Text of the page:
Wednesday, March 23, 2011

FROM THE ARCHIVES: The Trouble I Seen

The following was originally posted on February 19, 2009.


Fall on Tears - Love Spit Love
King of Pain (live) - Alanis Morrissette

Random things I've recently witnessed and can't shake:

A spider was spinning its web between two of my office chairs the other morning during a meeting. A co-worker bent down, pulled the spider up by its thread, and dangled it for everyone to see. Then he took that spider, placed it in a corner, and let it crawl away. I would have just stepped on it. My choice would likely have gone unchallenged, and no one would have been too upset with me. Just a damn spider, after all. But my co-worker's actions inspired us all to pause and consider what he'd just done. Mercy is a quiet but powerful force.

A bulldozer spent the weekend leveling an area across the street from us. It would scoop up dirt, drive up the hill, and dump it onto a mud pile. Several times it scooped up some plastic tarp that had been laid out. At one point, the dozer dumped out the dirt, but the tarp wouldn't come off. It had just barely wrapped itself around one of the teeth, and most of it was dangling on the earth pile. The dozer's driver was shaking that blade up and down, back and forth, but the tarp wouldn't come off. At some point, I expected him to step down and pull it off with his hands, but he never did. He just kept jostling that blade for several minutes. Finally, he backed up and then drove the blade right into the dirt mount with speed that suggested tremendous frustration. When he backed up a second time, the tarp was gone, buried underneath the pile. Even with our biggest and strongest technologies, we still get caught up on tiny distractions.

A squirrel failed to properly latch on during what looked to be a routine tree-to-tree jump outside our house. It fell some 30 feet, thudding onto our back yard. It stopped for only a second, perhaps to catch its breath or make sure all its body parts were in tact, before running like hell back up the same tree out of which it had just fallen. Even squirrels must believe the devil you know is better than the devil you don't.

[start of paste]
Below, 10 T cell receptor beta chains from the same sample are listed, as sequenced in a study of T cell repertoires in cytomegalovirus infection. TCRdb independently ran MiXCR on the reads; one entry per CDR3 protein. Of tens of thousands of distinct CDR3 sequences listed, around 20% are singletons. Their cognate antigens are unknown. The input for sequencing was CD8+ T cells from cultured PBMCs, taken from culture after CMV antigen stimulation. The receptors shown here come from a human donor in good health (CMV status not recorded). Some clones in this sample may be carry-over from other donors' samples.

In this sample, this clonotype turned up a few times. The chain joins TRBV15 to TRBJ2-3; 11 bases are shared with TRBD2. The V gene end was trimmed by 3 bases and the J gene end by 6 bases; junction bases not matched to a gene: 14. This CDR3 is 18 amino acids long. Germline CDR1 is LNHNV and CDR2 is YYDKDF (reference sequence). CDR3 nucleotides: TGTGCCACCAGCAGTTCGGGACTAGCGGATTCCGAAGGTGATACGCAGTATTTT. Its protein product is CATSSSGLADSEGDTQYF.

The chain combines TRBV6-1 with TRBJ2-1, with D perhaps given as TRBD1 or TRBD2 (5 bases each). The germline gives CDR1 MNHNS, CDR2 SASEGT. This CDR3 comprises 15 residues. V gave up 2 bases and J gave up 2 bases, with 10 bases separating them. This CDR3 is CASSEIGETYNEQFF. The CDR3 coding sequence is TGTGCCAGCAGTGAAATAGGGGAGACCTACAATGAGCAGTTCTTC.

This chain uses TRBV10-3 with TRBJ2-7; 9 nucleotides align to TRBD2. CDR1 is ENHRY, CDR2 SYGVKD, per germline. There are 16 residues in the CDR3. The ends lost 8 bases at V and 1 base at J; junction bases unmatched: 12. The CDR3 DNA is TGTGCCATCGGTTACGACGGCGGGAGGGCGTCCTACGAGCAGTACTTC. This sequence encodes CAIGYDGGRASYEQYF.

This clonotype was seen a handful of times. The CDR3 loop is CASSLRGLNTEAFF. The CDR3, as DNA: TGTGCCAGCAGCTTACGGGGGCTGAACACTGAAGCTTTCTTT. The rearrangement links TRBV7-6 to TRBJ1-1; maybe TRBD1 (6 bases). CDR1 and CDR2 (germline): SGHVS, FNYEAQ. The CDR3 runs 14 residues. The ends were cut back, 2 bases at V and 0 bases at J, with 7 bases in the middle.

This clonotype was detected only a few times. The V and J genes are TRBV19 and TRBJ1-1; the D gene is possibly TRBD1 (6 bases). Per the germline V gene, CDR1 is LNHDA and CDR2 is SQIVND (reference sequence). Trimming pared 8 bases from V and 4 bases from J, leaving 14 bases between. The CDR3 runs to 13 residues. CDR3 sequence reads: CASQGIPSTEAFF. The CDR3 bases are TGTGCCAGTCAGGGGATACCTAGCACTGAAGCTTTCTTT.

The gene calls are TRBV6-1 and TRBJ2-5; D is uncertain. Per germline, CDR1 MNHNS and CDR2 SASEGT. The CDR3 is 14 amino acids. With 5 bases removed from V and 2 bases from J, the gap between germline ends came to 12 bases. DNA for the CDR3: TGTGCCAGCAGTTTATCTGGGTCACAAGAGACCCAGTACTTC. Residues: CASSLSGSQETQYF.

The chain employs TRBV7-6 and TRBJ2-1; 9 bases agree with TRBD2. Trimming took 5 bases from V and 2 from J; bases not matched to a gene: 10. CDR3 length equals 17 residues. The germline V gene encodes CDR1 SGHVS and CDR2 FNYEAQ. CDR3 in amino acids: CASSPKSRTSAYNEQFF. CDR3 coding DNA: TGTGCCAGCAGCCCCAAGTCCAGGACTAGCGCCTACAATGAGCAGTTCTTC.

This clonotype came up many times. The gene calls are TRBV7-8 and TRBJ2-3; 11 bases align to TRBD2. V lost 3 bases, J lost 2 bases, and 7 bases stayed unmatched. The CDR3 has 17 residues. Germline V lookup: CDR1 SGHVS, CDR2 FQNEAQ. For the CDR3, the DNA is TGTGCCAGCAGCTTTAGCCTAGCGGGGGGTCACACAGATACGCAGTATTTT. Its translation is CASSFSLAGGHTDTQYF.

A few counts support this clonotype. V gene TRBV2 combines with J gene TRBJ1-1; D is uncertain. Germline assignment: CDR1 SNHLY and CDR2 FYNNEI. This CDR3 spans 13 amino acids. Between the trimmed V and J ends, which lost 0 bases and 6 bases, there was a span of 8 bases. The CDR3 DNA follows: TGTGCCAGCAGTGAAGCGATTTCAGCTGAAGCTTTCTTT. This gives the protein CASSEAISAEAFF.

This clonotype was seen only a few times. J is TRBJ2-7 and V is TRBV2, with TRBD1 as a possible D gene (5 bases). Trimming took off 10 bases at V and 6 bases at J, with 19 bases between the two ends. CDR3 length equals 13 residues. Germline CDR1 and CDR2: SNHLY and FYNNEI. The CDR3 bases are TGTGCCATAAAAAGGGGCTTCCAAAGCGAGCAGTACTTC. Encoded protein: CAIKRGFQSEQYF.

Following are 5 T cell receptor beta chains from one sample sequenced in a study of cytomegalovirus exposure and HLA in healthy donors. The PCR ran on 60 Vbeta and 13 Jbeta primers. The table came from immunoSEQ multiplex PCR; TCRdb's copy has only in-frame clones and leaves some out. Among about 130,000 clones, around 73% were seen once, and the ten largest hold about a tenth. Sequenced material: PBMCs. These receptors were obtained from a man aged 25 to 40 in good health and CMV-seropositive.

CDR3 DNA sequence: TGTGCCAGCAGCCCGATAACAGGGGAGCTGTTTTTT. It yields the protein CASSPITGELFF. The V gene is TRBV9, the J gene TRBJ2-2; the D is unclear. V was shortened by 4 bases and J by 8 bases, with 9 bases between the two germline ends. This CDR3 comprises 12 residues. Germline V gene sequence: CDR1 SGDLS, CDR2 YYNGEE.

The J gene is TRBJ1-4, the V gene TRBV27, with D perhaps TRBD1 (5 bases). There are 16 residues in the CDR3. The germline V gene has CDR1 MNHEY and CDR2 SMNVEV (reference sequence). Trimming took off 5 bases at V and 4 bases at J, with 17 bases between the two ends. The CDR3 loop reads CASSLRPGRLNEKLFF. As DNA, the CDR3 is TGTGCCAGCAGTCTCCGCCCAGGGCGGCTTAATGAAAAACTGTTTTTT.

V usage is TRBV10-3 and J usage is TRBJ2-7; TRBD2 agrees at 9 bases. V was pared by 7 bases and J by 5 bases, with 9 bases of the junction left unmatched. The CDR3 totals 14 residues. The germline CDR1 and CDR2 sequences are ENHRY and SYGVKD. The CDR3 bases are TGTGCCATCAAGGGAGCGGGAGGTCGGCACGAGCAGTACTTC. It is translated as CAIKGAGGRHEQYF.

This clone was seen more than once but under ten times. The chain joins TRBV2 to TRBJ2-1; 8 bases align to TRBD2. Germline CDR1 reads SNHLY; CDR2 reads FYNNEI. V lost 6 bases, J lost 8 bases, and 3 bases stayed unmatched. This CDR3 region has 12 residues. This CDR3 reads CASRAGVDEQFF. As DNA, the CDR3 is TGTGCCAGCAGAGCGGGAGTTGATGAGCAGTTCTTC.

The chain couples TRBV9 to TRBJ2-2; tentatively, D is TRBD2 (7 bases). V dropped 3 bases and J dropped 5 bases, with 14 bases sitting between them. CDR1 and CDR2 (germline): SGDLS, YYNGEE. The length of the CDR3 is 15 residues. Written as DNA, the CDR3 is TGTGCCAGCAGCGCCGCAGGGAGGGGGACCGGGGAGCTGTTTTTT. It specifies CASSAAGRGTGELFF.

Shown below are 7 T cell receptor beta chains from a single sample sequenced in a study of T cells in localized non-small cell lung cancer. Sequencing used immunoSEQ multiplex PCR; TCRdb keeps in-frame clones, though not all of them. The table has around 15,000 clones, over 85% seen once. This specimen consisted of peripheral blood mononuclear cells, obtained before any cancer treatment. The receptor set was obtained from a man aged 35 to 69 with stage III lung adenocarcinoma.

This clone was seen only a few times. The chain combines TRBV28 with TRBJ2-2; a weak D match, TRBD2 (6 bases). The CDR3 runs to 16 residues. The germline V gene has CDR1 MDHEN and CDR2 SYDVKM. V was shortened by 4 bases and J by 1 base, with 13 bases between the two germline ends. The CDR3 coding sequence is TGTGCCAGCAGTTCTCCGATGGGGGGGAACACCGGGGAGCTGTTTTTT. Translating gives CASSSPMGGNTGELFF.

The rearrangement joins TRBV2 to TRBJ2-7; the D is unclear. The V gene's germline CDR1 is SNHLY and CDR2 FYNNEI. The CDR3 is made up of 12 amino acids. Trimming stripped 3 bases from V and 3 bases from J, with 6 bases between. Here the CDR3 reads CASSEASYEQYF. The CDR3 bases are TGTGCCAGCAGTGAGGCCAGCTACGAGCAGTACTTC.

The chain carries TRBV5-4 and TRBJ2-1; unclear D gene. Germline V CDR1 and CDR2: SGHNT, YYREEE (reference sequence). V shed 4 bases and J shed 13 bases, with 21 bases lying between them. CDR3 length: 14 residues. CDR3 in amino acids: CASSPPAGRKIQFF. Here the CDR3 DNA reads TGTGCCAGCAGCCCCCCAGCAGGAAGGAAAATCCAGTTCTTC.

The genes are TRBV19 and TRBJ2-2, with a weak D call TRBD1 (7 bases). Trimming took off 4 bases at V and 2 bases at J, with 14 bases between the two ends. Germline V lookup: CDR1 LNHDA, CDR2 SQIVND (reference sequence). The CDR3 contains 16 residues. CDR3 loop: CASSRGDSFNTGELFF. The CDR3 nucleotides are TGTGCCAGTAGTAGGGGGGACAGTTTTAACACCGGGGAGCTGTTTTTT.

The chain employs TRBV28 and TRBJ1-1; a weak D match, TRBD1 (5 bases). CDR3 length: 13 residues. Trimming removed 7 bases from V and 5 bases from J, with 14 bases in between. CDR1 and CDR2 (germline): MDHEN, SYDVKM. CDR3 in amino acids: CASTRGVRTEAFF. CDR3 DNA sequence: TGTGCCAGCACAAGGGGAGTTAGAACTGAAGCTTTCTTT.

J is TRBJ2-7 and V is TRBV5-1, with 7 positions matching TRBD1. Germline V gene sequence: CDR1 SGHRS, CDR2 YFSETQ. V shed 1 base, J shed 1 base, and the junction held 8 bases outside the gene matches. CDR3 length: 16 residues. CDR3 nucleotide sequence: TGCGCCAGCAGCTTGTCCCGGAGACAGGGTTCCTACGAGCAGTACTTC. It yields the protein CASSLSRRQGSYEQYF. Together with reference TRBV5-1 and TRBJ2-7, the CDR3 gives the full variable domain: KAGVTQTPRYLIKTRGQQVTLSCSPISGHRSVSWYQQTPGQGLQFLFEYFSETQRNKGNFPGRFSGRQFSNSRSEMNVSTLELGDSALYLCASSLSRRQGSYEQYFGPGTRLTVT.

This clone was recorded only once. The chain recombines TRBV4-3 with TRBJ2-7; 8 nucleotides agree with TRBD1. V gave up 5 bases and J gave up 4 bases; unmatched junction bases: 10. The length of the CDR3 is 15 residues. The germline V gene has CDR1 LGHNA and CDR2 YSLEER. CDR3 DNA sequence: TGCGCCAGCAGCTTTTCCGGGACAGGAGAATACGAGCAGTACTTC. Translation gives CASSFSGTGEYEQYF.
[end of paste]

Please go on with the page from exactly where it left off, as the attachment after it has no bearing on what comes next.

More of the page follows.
At the casino last week, I entered the restroom to attend to personal matters only to open a stall door and see a large pile of pudding-esque shit on the tiles two feet before the toilet. As my eyes scrolled up to the toilet, I saw that the guilty party had removed his underwear and simply dropped that soiled item into the water. Some elderly man must have held on a few seconds too long, perhaps for one extra spin on the slots, and failed to make it in time. He chose to go commando rather than try and find some other way out of that bathroom with any of his dignity in tact. Acceptable loss. Collateral damage unavoidable.

On our drive home, on the side of Alabama Highway 27, a mangy dog gave one last try at standing up. It had been hit, and fairly recently. Although there was no blood, the back half of its body had clearly been crushed by the impact. None of us had a way of putting it down, and it would never have made it to a vet, so we kept driving. I looked back to see the tan, short-haired dog -- must've been part Boxer, maybe part Lab -- merely lay down on its side and put its face down onto the cold gravel. I kept staring back at him until we went over a hill, but he never moved again. Watching a creature suffer prior to an inevitable death is always more agonizing than seeing it already dead, even if we have no control over either situation and exist only to serve as a witness. Yet, if given the choice, we would always want to be with our loved ones in their final moments.

Driving the four blocks from home to work and going slowly over a speed hump, I passed a Barbie doll, completely undressed, sprawled out on the curbside, inches from the road. Her hair was tangled and wild. One of her shoes had fallen into the road. Otherwise no clothes were around. The life of a homicide detective must be like placing your heart in battery acid.

"Fall on Tears," one of my favorite songs from the '90s, is from Trysome Eatone. Alanis' version of "King of Pain," which is certainly not as good as the original but not at all bad, is from her MTV Unplugged album. Both can be found on iTunes or Amazon.com's mp3 site.

4 comments:

Bob said...

Nice piece of writing, my friend.

Aryl W said...

I agree with Bob. The visuals your short concise sentences evoke are amazing. I found the site a month or so ago for the songs, but stayed for the writing. Excellent work. I aspire to pretend I write as well as you do.

John said...

Was that Barbie possibly actually a Brat, and was she in front of my house? The horror...

And I echo the above sentiments. Nice slice of life observations you offer here.

Anonymous said...

But nothing beats the minotaur you unearthed.